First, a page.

Even a result as ugly as that, for in their gradation of motives there lurks a personal virus which wreaks havoc. It distorts and blinds; it conceals and leaves intact only that consideration which succeeds in being reflected beyond the sheath of personal interest.

HaGaon R' Shach highlights another place in Tanach to illuminate his penetrating grasp of the matter of personal interest and benefit as a form of blinding shochad. And if the subject is different, the conclusion is similar.

We turn to the episode of Shaul and the battle of Amolek, that painful chapter which concludes with Shmuel's prophecy, "Hashem has rent the kingdom asunder from you." Shaul then pleads, "Honor me, please, before the elders of my people."

There, too, we are at a loss to understand Shaul's error in not having destroyed all of the Amolekites, but having shown mercy upon the sheep, in spite of Shmuel's very explicit command: "Go and confiscate Amolek and slay all that belongs to it and show no mercy upon it. From man to woman, from infant to suckling, from ox to sheep, from camel to donkey." A complete listing. What else should he have added?

We are too puny to understand the error of the anointed of Hashem, who was free from sin like a yearling. But whoever reads the dialogue between Shmuel and Shaul immediately realizes that this does not involve a mistake in judgment, but a far more basic misunderstanding.

We find that Shaul, of his own initiative, turns to Shmuel and declares, "I have fulfilled the word of Hashem!" And Shmuel immediately asks, "So what is the sound of the sheep that I hear?" Shaul replies with confidence, "Oh, that is what the people took pity on." Shmuel immediately prophesies in harsh terms, "Why didn't you heed the voice of Hashem but pounced upon the plunder to do what is evil in the sight of Hashem?" Shaul maintains his position, regardless. "But I listened to the voice of Hashem and I followed the path upon which He sent me. The people took [these] for sacrificing." And Shmuel wonders aloud, "Does Hashem desire these offerings? Is not obedience preferable to a good sacrifice?" Only then does Shaul finally admit his wrong, "And Shaul said to Shmuel: I have sinned."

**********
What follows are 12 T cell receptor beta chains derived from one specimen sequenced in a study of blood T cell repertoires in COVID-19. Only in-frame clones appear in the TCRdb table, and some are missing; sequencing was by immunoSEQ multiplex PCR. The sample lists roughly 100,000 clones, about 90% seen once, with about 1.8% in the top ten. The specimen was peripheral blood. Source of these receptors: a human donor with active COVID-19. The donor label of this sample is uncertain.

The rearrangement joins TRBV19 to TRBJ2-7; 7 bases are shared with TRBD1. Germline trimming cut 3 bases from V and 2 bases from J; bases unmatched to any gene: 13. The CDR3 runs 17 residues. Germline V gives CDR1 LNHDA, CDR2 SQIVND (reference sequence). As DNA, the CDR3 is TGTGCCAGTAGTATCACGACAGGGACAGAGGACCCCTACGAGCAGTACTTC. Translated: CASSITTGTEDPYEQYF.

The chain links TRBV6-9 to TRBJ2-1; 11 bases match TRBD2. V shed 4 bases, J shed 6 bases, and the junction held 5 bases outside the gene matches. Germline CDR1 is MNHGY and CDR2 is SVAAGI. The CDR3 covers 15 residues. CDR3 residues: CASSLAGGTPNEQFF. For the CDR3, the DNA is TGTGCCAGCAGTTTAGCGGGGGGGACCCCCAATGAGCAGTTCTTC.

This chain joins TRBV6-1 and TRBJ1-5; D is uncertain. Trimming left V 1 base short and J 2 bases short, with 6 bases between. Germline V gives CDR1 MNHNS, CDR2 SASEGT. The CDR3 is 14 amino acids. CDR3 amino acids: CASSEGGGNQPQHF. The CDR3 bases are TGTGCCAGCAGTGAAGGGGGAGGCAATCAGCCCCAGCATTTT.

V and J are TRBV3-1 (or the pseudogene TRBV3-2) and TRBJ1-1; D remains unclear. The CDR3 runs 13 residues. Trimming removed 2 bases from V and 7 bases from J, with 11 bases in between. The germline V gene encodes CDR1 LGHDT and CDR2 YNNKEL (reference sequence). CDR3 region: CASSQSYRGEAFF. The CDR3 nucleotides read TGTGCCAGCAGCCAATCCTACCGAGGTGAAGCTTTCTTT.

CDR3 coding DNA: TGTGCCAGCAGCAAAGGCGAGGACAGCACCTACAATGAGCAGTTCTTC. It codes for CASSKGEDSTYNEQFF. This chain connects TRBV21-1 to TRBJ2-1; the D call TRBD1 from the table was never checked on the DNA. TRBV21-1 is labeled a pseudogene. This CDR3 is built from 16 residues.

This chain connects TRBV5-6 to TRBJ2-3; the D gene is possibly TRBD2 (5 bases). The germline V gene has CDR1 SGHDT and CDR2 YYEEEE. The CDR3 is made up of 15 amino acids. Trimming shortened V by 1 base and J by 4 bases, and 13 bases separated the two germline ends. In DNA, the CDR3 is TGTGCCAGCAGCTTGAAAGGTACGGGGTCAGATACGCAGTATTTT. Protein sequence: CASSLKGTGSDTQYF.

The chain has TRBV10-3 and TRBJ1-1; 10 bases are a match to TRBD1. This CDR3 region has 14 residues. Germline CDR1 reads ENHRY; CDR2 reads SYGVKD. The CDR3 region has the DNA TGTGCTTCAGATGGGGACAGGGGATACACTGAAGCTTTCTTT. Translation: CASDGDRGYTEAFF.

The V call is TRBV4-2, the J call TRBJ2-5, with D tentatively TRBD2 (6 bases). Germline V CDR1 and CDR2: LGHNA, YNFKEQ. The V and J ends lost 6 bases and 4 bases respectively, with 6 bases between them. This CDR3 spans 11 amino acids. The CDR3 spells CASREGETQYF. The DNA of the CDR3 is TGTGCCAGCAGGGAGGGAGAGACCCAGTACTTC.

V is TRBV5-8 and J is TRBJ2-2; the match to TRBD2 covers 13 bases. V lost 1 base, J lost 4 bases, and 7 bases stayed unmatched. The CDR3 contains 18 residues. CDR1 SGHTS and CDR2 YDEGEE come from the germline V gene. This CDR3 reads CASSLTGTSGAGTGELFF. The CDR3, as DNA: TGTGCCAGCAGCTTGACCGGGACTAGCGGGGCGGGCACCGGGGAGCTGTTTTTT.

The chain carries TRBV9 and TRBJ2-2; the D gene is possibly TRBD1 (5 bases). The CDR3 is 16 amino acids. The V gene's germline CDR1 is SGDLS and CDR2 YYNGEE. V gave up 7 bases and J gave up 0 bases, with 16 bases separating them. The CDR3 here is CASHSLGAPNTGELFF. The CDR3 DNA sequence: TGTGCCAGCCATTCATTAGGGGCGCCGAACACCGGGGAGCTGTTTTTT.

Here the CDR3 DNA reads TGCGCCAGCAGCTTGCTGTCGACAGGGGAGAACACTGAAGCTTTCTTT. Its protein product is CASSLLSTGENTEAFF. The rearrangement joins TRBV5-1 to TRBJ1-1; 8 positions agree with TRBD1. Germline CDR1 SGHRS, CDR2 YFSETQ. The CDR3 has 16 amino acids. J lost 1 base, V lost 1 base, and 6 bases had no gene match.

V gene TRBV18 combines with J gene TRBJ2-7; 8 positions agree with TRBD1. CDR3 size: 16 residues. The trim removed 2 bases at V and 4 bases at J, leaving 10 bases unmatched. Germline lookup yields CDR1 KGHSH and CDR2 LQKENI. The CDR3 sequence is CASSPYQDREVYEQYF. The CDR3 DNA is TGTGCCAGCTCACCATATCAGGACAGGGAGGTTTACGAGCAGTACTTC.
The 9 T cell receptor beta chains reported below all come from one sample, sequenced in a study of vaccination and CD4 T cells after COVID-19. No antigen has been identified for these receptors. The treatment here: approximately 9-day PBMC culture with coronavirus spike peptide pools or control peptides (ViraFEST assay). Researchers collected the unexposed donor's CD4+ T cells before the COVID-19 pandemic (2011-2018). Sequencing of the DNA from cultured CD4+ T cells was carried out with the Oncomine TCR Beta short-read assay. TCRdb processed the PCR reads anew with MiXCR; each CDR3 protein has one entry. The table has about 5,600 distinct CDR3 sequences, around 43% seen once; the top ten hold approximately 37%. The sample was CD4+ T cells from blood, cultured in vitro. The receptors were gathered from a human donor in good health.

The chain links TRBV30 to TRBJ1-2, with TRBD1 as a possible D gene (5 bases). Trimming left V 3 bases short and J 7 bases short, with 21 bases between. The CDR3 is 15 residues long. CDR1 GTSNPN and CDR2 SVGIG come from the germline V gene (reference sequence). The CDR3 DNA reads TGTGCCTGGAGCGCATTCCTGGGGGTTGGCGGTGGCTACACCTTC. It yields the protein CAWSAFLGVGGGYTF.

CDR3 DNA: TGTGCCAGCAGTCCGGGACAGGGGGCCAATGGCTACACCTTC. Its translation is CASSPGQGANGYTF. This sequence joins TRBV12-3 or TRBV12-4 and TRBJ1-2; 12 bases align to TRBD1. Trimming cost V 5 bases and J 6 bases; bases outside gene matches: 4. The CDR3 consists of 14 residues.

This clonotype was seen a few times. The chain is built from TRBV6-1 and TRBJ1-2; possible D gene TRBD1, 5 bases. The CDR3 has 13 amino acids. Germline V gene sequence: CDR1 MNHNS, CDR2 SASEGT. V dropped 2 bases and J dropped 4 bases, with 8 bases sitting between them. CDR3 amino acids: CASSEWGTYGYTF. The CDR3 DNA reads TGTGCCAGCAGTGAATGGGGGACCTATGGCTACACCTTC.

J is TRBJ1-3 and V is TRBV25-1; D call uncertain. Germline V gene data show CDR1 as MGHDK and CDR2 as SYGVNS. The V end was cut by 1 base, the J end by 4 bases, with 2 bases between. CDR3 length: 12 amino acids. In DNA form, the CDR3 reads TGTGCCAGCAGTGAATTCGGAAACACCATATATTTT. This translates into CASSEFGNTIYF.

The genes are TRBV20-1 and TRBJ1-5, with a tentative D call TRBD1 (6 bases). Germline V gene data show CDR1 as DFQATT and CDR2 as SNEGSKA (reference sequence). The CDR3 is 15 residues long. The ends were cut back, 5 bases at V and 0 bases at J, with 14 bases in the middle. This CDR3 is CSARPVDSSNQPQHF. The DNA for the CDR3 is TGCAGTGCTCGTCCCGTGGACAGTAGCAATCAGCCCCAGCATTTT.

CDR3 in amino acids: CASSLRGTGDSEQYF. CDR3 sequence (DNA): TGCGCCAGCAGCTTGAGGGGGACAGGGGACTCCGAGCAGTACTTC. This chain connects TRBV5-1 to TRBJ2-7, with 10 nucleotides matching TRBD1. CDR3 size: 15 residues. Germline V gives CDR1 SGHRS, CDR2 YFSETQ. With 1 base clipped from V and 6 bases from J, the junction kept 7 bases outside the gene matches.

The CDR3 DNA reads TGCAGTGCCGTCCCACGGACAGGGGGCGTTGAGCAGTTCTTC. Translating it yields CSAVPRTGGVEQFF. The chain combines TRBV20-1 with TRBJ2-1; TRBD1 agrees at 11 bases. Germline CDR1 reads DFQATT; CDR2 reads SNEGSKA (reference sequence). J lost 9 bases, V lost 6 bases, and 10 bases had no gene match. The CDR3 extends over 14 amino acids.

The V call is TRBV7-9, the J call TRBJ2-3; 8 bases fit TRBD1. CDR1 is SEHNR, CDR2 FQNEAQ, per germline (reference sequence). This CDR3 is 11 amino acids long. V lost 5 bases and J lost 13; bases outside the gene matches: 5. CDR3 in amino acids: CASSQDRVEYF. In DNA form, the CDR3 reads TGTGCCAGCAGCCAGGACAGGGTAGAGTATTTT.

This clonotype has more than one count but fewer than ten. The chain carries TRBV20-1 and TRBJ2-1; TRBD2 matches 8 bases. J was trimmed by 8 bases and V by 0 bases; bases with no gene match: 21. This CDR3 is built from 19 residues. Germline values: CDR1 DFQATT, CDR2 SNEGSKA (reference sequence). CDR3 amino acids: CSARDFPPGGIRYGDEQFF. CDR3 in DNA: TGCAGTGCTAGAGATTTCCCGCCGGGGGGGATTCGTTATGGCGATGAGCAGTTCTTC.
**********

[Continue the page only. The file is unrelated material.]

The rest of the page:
True, we cannot fathom it. We are too puny, too little. But it is clear that the dialogue is not an argument of understanding and misunderstanding. It is an argument of hearing. Shaul heard things that caused him to be confident that he had done the right thing, that "I have fulfilled the word of Hashem." At the very same time, Shmuel repeats the explicit wording, but Shaul still does not discern the obvious error. He does not begin to see a terrible error or even a simple discrepancy. His hearing is blinded, so to speak.

The answer is incorporated in Shmuel's rebuke, "And why did you not hear . . . and pounced upon the plunder." Rashi explains, "Like flying, like the vulture."

Shmuel saw him flying to the booty, not merely taking it through running, lusting, but leaping into the air. This was his tendency. And this caused him to be blinded. His very sense of hearing was distorted. Why did you not hear the voice of Hashem but flew vulture-like to the plunder? This is both the reason and the result. The very propensity plugged up his ears so that he could not hear the very explicit instructions.

And if we still cannot understand the dynamics and mechanics of this phenomenon of shochad, let us take the Torah's word for it that it is so.